ps. I prefer tree diagrams to Bayes as it is easier to see what is happening without specialist knowledge and tree diagrams are much more versatile (you can have many events and more than two outcomes at each stage).

]]>Anyway, it is too bad that no one remembers the movie "Let's Make Love" with Yves Montand and Marilyn Monroe. In it Marilyn sings the "Specialization" number. How does this relate to anything in particular you might ask? I am glad you asked that question, you see when I saw how easily Marilyn Vos Savant did the problem by treeing it I changed the wording of the song to Computation, computation, you'll rule the barnyard if you compute, whoo hoo hoo hoo.

]]>Even the great Paul Erdos could not believe the answer!

I cannot blame him. It is very counter-intuitive!

]]>The first time I saw this problem is when it appeared in Parade magazine which was printed in Vegas on a Sunday. It pitted alleged super genius Marilyn Vos Savant against several mathematicians. Marilyn said switch and here is why:

http://marilynvossavant.com/game-show-problem/

Neither side knew or maybe Marilyn did that this was published in a rather famous Statistics journal circa 1975. It contained Marilyn's proof.

When you tree this as she did and the statisticians before her did you will see she is right provided Monty knows where the car is.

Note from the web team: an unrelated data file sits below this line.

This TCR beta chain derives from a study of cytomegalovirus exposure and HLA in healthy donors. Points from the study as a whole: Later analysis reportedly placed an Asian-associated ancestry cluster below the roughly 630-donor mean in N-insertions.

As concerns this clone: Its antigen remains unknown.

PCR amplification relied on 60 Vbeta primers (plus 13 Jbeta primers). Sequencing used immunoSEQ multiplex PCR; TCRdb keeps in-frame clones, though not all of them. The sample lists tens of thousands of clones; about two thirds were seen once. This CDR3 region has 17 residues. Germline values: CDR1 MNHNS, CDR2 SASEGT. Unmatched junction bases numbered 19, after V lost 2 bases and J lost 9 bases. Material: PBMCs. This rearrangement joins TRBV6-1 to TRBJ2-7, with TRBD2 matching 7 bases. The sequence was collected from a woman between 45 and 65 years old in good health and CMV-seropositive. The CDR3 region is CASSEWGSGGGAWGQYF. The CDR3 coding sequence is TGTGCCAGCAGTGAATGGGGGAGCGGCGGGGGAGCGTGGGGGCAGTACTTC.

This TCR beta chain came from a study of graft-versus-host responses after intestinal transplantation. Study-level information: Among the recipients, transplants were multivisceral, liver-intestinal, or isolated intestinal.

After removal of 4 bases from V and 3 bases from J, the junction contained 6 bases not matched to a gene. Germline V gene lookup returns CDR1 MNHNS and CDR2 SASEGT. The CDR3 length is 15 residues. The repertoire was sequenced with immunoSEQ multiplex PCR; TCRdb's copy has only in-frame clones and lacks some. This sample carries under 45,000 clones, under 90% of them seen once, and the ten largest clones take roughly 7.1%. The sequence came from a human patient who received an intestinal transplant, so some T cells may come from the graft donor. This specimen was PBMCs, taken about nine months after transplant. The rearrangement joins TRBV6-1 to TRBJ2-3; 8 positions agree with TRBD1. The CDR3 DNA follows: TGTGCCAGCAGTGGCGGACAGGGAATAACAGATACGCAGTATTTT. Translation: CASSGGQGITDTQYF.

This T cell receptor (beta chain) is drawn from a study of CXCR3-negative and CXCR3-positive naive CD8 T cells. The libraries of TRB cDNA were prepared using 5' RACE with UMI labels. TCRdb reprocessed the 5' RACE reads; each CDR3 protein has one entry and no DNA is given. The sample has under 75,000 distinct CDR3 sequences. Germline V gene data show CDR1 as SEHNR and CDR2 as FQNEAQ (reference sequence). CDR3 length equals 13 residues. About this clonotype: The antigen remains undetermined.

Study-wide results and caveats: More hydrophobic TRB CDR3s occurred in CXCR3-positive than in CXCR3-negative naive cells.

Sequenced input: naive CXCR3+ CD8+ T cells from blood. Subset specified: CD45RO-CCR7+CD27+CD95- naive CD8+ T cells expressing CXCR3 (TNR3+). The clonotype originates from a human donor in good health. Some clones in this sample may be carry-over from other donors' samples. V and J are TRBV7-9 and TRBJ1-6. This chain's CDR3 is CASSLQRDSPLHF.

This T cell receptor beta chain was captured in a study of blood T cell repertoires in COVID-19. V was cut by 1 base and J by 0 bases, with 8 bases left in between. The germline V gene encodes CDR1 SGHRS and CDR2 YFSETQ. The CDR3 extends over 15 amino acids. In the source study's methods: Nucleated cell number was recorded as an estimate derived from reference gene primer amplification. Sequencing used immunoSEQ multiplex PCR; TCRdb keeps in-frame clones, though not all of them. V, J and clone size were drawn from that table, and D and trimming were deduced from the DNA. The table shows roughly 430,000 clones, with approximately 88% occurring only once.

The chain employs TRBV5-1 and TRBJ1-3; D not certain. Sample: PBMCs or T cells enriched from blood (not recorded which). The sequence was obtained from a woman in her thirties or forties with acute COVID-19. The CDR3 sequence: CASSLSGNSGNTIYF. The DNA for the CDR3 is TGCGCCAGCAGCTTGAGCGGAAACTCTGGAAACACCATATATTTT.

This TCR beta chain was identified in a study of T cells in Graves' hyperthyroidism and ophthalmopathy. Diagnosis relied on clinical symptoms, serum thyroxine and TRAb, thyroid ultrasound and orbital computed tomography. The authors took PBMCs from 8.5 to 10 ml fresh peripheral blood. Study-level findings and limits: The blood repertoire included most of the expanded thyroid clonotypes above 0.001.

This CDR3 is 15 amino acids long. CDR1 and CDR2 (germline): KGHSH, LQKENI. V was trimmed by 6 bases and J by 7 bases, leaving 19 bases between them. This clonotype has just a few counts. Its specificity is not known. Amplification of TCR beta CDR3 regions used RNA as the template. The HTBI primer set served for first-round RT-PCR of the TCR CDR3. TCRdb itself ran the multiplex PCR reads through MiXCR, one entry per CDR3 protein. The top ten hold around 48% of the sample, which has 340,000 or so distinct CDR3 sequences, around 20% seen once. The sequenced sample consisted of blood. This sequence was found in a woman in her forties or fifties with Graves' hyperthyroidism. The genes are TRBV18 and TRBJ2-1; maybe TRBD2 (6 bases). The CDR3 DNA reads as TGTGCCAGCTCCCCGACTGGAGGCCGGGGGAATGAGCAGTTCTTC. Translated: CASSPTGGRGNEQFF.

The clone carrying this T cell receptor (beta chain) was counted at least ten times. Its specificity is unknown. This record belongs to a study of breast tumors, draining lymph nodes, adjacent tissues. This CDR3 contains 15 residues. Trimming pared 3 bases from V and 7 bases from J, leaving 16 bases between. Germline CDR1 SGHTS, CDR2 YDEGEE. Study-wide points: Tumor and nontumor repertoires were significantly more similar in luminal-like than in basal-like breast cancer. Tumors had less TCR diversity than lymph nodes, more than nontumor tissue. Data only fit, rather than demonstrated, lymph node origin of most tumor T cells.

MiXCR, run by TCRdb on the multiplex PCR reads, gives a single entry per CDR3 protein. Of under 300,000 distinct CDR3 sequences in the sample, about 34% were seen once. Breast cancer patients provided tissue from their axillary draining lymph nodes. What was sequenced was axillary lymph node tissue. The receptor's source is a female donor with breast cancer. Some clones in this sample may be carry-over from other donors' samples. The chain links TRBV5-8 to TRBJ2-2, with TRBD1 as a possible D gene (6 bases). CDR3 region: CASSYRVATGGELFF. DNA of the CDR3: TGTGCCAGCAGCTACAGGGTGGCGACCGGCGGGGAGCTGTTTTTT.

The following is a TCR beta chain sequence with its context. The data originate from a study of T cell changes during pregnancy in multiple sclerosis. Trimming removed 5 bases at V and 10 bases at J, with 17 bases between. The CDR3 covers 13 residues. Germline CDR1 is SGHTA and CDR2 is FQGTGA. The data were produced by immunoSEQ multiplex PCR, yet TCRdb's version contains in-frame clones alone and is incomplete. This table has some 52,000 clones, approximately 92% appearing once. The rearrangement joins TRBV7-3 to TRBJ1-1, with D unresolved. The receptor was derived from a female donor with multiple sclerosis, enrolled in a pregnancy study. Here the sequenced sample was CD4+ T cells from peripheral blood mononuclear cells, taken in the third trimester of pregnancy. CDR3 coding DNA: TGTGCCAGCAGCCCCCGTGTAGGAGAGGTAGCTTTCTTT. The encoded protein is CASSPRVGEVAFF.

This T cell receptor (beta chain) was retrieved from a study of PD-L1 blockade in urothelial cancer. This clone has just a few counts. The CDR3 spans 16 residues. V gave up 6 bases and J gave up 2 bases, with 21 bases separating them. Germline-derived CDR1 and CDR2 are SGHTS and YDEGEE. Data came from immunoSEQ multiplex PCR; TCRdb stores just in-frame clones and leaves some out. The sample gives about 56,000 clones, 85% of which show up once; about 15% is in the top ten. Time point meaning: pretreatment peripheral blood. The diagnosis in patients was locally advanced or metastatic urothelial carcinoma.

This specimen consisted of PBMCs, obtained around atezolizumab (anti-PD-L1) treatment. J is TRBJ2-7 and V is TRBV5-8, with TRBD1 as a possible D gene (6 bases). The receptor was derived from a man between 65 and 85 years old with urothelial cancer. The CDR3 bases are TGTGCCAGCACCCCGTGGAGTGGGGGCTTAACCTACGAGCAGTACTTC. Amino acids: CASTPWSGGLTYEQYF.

http://en.wikipedia.org/wiki/Monty_Hall_problem

The role of Monty is underestimated by many. Even the great Paul Erdos could not believe the answer!

]]>That was me arguing for the flaw in the official answer - not a good argument.

But I do not see a flaw in my argument for the "alternative" answer (my first post). Do you?]]>

Thank you for your response, it is more convincing than the one in the official puzzle solution, but I am still unclear about where the flaw in my logic is.

I did know that the host didn't chose the door at random and I don't think I made any assumption about that in my logic.]]>

The game show host knows where the car is. When he/she reveals what is behind a door, this is not a random choice. It has to be a goat door and that's what makes all the difference.

If the first choice (1/3) was the car door, then either remaining door can be revealed, and the contestant will loose the car if a change is made.

But if the first choice was one of the goat doors (2/3) , then the host has to reveal the other goat and a change means a certain win of the car.

Bob

]]>Let me first quote it:

"

Your first choice has a 1/3 chance of having the car, and that does not change.

The other two doors HAD a combined chance of 2/3, but now a Goat has been revealed behind one, all the 2/3 chance is with the other door.

"

The flaw is in the assumption that the 1/3 probability of car behind the door that you originally picked stays as 1/3 after the goat was revealed behind another door.

So let's say I picked door 1 but now door 2 opens and there is a car behind it would you still claim that probability of a car behind door 1 remained 1/3?

The first statement of the official answer is saying that P(c1)=P(c1|g2). Which is incorrect.]]>